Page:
Paul Sullivan: Remembering Mary Frances Veeck, an ambassador for baseball and sounding board for the former White Sox owner

Paul Sullivan, Chicago Tribune on

Published in Baseball

CHICAGO — Mary Frances Veeck was recalling the night in 1979 that her husband, former Chicago White Sox owner Bill Veeck, returned from a particularly rough night at Comiskey Park.

An anti-disco promotion with a local rock station and radio personality Steve Dahl had gone awry, with thousands of fans invading the field and forcing the forfeiture of the second game of a scheduled doubleheader with the Detroit Tigers.

Bill returned to their South Side home in a foul mood.

“Bill was upset at having to forfeit the game,” Mary Frances told the Chicago Tribune in a 1989 interview. “He had never had anything that had ever interfered with the playing of a game, including the midget.”

She was referring, of course, to the famous 1951 stunt in which Veeck signed 3-foot-7 Eddie Gaedel for the St. Louis Browns and sent him to the plate in a game. It was a strange moment that forever would be linked to the baseball maverick, just as Disco Demolition Night would.

“I always had kidded Bill that his epitaph would be about the midget,” Mary Frances said. “That night, before we were going to sleep, I said, ‘Bill, you finally got the midget off your back.’ ”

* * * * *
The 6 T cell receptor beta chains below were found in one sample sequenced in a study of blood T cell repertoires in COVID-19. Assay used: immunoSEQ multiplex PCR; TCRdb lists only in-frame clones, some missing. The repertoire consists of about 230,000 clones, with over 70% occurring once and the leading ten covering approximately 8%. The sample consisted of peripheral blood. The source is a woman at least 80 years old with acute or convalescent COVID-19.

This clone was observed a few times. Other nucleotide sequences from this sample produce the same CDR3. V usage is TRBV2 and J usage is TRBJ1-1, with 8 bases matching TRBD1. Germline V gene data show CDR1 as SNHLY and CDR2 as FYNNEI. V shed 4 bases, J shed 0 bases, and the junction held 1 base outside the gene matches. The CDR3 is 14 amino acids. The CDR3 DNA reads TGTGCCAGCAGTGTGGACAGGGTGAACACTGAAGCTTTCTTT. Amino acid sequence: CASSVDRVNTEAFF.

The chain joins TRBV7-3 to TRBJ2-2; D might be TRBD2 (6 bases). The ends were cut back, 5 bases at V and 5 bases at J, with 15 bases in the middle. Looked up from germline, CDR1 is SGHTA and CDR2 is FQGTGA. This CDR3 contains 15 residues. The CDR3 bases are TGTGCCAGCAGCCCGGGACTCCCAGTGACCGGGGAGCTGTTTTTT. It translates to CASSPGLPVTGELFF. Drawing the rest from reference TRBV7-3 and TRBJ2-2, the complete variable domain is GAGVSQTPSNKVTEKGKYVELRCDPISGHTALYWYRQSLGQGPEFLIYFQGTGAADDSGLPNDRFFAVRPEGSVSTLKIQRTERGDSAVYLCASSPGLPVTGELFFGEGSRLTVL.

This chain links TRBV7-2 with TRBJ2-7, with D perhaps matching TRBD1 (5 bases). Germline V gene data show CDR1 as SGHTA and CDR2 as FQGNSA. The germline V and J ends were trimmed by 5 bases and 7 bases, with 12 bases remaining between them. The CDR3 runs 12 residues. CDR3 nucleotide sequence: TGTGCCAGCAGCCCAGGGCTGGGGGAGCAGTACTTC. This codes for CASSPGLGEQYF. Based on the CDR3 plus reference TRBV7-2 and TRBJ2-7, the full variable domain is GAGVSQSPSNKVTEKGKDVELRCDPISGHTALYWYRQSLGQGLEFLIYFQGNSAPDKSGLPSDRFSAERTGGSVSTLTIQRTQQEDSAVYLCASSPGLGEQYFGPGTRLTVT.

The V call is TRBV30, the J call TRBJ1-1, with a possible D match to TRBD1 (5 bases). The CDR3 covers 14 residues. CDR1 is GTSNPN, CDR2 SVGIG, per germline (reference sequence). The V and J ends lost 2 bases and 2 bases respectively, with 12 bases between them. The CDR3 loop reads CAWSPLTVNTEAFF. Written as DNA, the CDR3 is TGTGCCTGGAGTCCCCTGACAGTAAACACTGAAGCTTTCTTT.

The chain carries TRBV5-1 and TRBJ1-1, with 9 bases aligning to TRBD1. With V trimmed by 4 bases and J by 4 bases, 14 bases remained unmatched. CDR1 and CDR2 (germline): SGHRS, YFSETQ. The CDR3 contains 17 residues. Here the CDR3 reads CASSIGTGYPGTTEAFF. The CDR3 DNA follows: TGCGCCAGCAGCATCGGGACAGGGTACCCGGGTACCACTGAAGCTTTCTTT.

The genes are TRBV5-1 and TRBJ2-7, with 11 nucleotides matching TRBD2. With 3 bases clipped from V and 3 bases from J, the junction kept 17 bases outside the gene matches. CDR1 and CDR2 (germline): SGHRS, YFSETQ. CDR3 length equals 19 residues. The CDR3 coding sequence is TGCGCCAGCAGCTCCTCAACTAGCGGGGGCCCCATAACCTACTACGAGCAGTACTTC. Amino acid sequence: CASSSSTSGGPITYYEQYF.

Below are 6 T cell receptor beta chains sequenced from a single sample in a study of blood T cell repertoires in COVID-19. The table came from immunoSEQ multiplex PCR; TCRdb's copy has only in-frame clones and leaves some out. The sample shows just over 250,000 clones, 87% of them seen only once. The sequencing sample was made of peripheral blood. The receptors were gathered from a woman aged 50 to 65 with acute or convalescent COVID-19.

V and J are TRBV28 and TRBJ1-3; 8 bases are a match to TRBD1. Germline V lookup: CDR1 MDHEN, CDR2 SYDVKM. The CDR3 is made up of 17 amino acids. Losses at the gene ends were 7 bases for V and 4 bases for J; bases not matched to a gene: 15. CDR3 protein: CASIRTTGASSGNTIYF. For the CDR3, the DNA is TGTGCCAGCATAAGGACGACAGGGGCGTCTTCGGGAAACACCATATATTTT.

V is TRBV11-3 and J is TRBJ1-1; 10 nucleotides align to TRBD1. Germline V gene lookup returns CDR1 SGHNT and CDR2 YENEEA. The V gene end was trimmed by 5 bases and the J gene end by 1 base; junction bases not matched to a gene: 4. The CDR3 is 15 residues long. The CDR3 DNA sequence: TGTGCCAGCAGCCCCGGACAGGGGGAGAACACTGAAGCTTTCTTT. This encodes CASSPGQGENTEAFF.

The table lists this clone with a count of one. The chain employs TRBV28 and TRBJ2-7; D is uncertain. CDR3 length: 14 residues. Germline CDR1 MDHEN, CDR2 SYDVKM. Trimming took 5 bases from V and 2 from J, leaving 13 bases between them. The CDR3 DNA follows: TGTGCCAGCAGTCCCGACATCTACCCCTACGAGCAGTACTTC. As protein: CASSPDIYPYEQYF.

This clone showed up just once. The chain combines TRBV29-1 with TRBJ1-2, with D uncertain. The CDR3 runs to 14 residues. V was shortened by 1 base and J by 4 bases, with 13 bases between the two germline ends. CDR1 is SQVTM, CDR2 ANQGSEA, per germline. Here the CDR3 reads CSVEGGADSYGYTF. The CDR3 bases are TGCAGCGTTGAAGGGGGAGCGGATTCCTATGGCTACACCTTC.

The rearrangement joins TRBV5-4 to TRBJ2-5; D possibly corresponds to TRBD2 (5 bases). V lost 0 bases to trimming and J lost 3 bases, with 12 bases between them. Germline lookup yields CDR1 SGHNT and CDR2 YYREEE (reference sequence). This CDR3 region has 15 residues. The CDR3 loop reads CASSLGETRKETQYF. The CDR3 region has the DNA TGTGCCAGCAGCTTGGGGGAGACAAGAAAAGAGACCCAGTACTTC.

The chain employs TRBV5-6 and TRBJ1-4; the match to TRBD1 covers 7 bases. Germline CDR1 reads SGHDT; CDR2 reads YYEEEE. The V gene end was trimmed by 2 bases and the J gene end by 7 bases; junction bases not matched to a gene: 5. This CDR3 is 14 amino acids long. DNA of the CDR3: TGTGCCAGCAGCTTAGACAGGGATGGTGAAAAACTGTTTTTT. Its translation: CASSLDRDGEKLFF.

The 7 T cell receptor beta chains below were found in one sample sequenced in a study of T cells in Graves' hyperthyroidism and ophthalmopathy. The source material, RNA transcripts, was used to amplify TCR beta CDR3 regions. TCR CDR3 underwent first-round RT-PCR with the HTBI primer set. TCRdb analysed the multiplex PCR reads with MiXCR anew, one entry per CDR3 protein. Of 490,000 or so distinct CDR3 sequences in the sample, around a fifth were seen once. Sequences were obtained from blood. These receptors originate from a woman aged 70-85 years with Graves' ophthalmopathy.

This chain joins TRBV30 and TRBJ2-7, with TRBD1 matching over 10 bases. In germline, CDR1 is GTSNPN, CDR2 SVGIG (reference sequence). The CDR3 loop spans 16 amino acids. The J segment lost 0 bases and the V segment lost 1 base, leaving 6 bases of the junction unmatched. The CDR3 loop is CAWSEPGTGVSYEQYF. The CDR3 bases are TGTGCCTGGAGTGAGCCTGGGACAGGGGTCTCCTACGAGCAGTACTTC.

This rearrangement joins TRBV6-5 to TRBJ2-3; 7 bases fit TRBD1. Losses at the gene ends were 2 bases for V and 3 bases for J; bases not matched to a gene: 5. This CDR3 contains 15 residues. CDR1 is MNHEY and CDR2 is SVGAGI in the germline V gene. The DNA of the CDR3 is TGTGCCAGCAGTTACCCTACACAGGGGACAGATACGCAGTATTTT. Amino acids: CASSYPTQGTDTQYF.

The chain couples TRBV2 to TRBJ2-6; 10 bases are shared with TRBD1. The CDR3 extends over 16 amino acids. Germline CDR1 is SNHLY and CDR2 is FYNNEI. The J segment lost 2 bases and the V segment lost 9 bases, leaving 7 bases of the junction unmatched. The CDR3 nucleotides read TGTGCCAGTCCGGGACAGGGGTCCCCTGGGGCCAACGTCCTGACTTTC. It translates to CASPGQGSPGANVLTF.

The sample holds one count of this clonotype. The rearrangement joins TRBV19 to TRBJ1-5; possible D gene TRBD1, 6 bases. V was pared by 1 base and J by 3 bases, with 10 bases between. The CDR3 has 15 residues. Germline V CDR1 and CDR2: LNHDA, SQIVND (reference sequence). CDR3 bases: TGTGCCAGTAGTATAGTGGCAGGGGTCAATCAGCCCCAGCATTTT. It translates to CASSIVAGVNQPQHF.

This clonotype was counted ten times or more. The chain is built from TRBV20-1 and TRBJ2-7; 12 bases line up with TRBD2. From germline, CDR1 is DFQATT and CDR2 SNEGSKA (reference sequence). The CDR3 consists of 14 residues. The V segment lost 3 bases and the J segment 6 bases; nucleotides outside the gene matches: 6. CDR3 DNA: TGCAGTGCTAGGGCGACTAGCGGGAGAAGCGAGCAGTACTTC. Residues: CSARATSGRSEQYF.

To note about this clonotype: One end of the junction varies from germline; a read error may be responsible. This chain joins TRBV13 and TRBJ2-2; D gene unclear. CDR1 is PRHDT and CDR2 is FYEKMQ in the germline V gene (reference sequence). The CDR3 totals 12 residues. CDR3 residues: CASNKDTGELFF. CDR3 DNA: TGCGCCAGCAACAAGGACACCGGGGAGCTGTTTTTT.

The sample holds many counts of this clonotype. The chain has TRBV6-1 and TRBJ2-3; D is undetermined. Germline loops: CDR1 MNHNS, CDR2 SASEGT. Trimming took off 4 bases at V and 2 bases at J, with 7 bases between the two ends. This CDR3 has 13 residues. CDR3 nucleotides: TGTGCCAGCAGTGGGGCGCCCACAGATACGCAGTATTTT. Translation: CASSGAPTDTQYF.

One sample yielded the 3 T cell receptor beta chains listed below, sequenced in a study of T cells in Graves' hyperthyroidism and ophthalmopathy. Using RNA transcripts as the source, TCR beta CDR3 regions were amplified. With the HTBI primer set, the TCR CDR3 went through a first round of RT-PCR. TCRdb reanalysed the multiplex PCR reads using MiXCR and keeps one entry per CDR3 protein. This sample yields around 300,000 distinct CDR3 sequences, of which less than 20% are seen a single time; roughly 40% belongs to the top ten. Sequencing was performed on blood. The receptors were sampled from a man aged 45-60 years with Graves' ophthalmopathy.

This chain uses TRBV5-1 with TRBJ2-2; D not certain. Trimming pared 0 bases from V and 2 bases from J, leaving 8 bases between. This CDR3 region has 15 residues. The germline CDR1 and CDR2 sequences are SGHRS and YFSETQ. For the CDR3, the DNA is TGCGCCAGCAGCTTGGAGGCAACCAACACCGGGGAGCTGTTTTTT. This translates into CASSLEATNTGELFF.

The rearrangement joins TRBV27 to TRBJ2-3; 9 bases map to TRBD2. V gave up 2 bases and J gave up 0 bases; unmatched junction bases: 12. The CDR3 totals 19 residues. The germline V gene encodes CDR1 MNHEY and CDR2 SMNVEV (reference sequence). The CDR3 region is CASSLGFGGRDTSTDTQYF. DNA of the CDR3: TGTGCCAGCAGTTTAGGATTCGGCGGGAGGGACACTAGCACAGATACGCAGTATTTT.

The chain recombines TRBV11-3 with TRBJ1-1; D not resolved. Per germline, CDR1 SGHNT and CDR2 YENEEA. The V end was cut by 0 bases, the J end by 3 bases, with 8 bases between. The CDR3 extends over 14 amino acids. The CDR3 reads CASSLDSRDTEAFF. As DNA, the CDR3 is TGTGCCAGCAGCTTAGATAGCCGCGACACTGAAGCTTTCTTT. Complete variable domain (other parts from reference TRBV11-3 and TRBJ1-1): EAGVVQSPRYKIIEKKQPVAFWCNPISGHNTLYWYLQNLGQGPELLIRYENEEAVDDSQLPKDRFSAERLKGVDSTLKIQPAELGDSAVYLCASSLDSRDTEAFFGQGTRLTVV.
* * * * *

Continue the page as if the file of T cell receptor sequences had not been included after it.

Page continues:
Bill and Mary Frances Veeck were one of baseball’s most famous couples from their marriage in 1950 to his death at age 71 in 1986. She continued to live in Chicago after Bill’s death, and I interviewed her on occasion for the Tribune on a number of baseball-related topics.

So it was sad to read last week in freelance writer Dave Hoekstra’s blog that Mary Frances died on Sept. 10 at 102.

“Maryfrances’ life has been full,” the Veeck family wrote in a death notice, using the given spelling of her name.

In addition to raising six children, she hosted a radio show with Bill called “Mary Frances and Friend,” wrote a monthly column for four years for Northshore Magazine, served as a Chicago election judge for two-plus decades, taught adults how to read through a program by St. Thomas the Apostle Parish in Hyde Park and helped raise money for the Chicago Theological Union.


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